One of the challenges in today’s environment is to increase our levels of service while reducing expenses. However, in attempting to accomplish this we become vulnerable to many forms of compromise. And some of these compromises could have repercussions in the years to come.
Our industry has committed vast resources to system upgrades, possibly $60 billion to $70 billion. Advanced digital services have escalated in availability and customer acceptance. Customer service is becoming a reality rather than lip service. And, the quality of our field operations has improved substantially. This is resulting in greater professionalism as seen by our customers and by our employees. These are the makings of increased competitiveness and a path to greater profitability.
Along with these advances, we are feeling pressures to do more with less. Many of these pressures are helping to eliminate waste. But, some of these pressures appear to be doing more than promoting more efficient allocations of resources. It appears that some cost reductions have resulted in compromises in low profile areas such as drop installations. Let’s not allow ourselves to compromise longer-term viabilities in search of short-term savings.
Protect your drops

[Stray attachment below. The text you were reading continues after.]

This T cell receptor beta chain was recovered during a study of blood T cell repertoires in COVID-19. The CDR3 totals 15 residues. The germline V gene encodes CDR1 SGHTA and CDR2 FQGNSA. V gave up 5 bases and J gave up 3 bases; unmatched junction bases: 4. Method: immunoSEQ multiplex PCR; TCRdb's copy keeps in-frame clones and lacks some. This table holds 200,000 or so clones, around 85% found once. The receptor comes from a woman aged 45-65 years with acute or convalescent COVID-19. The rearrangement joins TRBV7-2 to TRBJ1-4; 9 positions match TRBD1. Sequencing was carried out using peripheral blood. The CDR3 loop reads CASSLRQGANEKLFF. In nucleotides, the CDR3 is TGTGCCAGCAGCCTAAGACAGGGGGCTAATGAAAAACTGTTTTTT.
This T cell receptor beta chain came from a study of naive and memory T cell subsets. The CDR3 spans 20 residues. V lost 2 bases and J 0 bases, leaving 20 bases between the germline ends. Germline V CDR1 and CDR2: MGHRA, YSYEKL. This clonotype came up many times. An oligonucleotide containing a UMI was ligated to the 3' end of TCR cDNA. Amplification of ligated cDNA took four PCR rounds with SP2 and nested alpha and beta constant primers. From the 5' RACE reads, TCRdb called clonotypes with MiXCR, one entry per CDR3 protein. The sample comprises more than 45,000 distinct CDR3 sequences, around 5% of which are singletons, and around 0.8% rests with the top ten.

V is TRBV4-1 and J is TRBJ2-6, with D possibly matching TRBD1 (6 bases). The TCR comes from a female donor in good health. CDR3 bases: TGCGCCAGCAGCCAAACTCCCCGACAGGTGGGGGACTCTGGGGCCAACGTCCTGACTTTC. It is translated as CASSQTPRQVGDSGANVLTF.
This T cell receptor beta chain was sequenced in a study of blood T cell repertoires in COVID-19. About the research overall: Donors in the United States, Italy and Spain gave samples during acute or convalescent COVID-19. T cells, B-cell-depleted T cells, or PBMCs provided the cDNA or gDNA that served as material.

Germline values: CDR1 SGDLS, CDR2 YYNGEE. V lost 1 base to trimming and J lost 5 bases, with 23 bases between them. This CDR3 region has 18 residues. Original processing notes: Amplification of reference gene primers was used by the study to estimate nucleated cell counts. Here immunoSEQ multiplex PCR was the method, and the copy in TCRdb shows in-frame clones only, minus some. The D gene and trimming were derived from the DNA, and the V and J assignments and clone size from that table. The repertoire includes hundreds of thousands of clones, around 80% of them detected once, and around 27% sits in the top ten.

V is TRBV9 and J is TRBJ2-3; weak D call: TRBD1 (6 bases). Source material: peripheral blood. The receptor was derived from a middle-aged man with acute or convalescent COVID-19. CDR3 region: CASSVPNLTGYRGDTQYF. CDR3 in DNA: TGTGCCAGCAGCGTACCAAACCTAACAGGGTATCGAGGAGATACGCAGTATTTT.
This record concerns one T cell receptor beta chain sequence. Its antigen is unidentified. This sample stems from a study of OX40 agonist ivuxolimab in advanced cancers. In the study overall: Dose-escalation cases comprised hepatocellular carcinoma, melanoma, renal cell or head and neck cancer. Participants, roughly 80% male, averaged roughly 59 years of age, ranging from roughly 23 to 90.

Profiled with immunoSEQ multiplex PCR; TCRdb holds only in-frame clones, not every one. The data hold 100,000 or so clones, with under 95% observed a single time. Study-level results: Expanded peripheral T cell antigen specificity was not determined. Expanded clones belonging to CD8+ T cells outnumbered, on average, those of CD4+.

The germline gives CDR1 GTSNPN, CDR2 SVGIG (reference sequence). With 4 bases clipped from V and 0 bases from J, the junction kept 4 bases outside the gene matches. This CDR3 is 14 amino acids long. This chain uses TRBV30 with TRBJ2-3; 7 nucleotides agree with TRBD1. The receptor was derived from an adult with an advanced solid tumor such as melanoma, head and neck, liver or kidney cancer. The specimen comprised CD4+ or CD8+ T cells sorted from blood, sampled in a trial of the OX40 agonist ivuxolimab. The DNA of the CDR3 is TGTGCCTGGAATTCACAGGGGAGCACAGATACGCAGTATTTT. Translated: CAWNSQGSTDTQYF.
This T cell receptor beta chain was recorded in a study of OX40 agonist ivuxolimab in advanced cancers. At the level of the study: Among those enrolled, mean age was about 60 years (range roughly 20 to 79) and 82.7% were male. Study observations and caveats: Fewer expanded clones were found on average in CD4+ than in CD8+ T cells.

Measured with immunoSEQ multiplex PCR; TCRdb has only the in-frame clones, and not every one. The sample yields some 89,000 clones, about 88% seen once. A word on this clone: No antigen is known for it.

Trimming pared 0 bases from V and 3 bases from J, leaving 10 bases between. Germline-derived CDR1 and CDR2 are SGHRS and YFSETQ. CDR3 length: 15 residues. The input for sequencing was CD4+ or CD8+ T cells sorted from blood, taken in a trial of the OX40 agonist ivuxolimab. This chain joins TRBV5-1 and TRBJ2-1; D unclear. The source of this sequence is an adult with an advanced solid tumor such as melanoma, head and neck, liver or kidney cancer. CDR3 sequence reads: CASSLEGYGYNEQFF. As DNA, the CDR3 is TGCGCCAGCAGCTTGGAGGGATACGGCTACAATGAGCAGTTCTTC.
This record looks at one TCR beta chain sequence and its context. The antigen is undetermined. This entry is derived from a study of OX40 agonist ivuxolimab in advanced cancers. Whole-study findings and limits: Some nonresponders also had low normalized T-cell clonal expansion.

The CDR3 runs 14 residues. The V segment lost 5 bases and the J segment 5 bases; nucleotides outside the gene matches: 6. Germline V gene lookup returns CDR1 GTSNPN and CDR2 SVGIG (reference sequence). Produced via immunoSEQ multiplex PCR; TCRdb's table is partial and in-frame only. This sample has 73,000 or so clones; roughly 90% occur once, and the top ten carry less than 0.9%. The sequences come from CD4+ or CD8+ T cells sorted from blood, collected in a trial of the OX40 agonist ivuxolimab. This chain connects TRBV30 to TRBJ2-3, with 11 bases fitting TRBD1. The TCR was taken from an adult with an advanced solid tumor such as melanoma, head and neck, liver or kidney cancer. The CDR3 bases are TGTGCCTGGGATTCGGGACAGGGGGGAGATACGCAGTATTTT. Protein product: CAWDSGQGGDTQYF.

My company started to notice a concentration on shorter-term results when we heard that certain systems were told to refrain from ordering drop installation supplies and to use up what was in stock. In several cases what was in stock, unfortunately, were supplies that had been deemed to be inferior in light of the increased demands now placed on the the drop. In the short run these actions may reduce expenditures, thereby increasing cash flow and assisting in producing financial results that show smaller losses. We are not, however, in a short-run business. The costs of upgrading a system (which can run as high as $2,000 to $3,000 per subscriber) and the costs of acquiring subscribers are too great to jeopardize the long-term viability of the drop. The drop is one of the oft forgotten but most vulnerable parts of our system. We need to maintain a sensitivity that prevents installation errors, component fatigue and customer abuse. We need to install drops that look and act like the professional services we provide. We need long-lived drops to give us long-lived subscribers who will be satisfied with our service, who will appreciate the quality signal they receive and who will see professionalism in the installations we perform. To achieve this we must treat the drop as the important link that it is between us and our subscribers. And we must put as much care and forethought into the drop as we put into the rest of our plant. Maybe we can profit from some examples outside our industry. We all know that Wal-Mart made dynamic strides in cost reductions. It accomplished this by attention to operational efficiencies, not by lowering the quality of the items purchased. As budgets become tighter, we hope to see our industry put more pressures on suppliers to deliver products on timely, predictable bases, packaged for efficient use. We all want to see our industry’s quality remain high and drops installed correctly to insure the continued customer satisfaction that is necessary for the long-term viability of the industry. Ultimately, we are all dependent upon the strength of the long-term competitive position of the industry. And doesn’t that mean quality all the way to each and every outlet? Peter G. Mangone, Jr., is president of Telecrafter Products. Email him at firstname.lastname@example.org.